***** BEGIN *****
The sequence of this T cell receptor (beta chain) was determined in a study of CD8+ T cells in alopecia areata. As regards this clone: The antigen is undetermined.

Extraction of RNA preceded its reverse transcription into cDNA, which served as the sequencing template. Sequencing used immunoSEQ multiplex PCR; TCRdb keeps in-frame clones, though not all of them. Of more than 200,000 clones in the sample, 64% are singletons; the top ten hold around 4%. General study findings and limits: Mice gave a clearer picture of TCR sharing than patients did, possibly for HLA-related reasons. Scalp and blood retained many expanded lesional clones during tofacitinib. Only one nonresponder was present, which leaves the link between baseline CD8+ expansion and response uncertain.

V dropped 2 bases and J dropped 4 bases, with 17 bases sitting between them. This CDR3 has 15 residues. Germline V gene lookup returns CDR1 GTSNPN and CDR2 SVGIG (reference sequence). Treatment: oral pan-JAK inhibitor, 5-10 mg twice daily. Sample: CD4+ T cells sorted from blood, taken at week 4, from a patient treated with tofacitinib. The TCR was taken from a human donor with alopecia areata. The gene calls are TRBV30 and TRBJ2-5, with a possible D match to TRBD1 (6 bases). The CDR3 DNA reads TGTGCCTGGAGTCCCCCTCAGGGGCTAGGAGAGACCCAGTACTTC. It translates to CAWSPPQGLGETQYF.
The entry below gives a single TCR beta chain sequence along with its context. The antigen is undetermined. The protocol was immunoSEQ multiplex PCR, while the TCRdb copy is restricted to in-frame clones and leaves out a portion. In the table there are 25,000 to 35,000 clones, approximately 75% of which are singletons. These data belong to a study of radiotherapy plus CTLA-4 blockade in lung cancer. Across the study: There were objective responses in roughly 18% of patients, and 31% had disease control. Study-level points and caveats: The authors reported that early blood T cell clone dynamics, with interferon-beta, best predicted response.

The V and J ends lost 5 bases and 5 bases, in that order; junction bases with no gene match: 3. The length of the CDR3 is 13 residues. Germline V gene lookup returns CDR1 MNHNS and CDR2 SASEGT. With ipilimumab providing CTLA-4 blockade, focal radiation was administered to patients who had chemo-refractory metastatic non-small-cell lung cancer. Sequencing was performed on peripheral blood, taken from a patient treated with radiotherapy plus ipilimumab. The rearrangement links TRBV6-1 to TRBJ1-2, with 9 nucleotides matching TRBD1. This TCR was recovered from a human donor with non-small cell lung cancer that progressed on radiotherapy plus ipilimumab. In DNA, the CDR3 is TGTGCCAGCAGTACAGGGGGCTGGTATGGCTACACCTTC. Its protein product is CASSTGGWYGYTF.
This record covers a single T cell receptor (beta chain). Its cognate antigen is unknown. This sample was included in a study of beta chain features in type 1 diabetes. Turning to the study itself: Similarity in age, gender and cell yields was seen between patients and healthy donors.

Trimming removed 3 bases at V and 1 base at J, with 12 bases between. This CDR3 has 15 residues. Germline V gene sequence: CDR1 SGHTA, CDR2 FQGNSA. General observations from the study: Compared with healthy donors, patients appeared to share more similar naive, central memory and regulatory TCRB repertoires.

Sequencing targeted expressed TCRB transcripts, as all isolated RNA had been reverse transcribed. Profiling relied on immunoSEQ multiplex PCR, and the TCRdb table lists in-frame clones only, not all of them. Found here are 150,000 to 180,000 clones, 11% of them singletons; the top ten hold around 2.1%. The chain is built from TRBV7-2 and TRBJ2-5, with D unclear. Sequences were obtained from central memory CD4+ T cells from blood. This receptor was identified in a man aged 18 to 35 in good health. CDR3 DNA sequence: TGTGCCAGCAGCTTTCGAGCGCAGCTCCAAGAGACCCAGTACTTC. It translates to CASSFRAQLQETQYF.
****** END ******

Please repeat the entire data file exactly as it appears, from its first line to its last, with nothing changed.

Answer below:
The sequence of this T cell receptor (beta chain) was determined in a study of CD8+ T cells in alopecia areata. As regards this clone: The antigen is undetermined.

Extraction of RNA preceded its reverse transcription into cDNA, which served as the sequencing template. Sequencing used immunoSEQ multiplex PCR; TCRdb keeps in-frame clones, though not all of them. Of more than 200,000 clones in the sample, 64% are singletons; the top ten hold around 4%. General study findings and limits: Mice gave a clearer picture of TCR sharing than patients did, possibly for HLA-related reasons. Scalp and blood retained many expanded lesional clones during tofacitinib. Only one nonresponder was present, which leaves the link between baseline CD8+ expansion and response uncertain.

V dropped 2 bases and J dropped 4 bases, with 17 bases sitting between them. This CDR3 has 15 residues. Germline V gene lookup returns CDR1 GTSNPN and CDR2 SVGIG (reference sequence). Treatment: oral pan-JAK inhibitor, 5-10 mg twice daily. Sample: CD4+ T cells sorted from blood, taken at week 4, from a patient treated with tofacitinib. The TCR was taken from a human donor with alopecia areata. The gene calls are TRBV30 and TRBJ2-5, with a possible D match to TRBD1 (6 bases). The CDR3 DNA reads TGTGCCTGGAGTCCCCCTCAGGGGCTAGGAGAGACCCAGTACTTC. It translates to CAWSPPQGLGETQYF.
The entry below gives a single TCR beta chain sequence along with its context. The antigen is undetermined. The protocol was immunoSEQ multiplex PCR, while the TCRdb copy is restricted to in-frame clones and leaves out a portion. In the table there are 25,000 to 35,000 clones, approximately 75% of which are singletons. These data belong to a study of radiotherapy plus CTLA-4 blockade in lung cancer. Across the study: There were objective responses in roughly 18% of patients, and 31% had disease control. Study-level points and caveats: The authors reported that early blood T cell clone dynamics, with interferon-beta, best predicted response.

The V and J ends lost 5 bases and 5 bases, in that order; junction bases with no gene match: 3. The length of the CDR3 is 13 residues. Germline V gene lookup returns CDR1 MNHNS and CDR2 SASEGT. With ipilimumab providing CTLA-4 blockade, focal radiation was administered to patients who had chemo-refractory metastatic non-small-cell lung cancer. Sequencing was performed on peripheral blood, taken from a patient treated with radiotherapy plus ipilimumab. The rearrangement links TRBV6-1 to TRBJ1-2, with 9 nucleotides matching TRBD1. This TCR was recovered from a human donor with non-small cell lung cancer that progressed on radiotherapy plus ipilimumab. In DNA, the CDR3 is TGTGCCAGCAGTACAGGGGGCTGGTATGGCTACACCTTC. Its protein product is CASSTGGWYGYTF.
This record covers a single T cell receptor (beta chain). Its cognate antigen is unknown. This sample was included in a study of beta chain features in type 1 diabetes. Turning to the study itself: Similarity in age, gender and cell yields was seen between patients and healthy donors.

Trimming removed 3 bases at V and 1 base at J, with 12 bases between. This CDR3 has 15 residues. Germline V gene sequence: CDR1 SGHTA, CDR2 FQGNSA. General observations from the study: Compared with healthy donors, patients appeared to share more similar naive, central memory and regulatory TCRB repertoires.

Sequencing targeted expressed TCRB transcripts, as all isolated RNA had been reverse transcribed. Profiling relied on immunoSEQ multiplex PCR, and the TCRdb table lists in-frame clones only, not all of them. Found here are 150,000 to 180,000 clones, 11% of them singletons; the top ten hold around 2.1%. The chain is built from TRBV7-2 and TRBJ2-5, with D unclear. Sequences were obtained from central memory CD4+ T cells from blood. This receptor was identified in a man aged 18 to 35 in good health. CDR3 DNA sequence: TGTGCCAGCAGCTTTCGAGCGCAGCTCCAAGAGACCCAGTACTTC. It translates to CASSFRAQLQETQYF.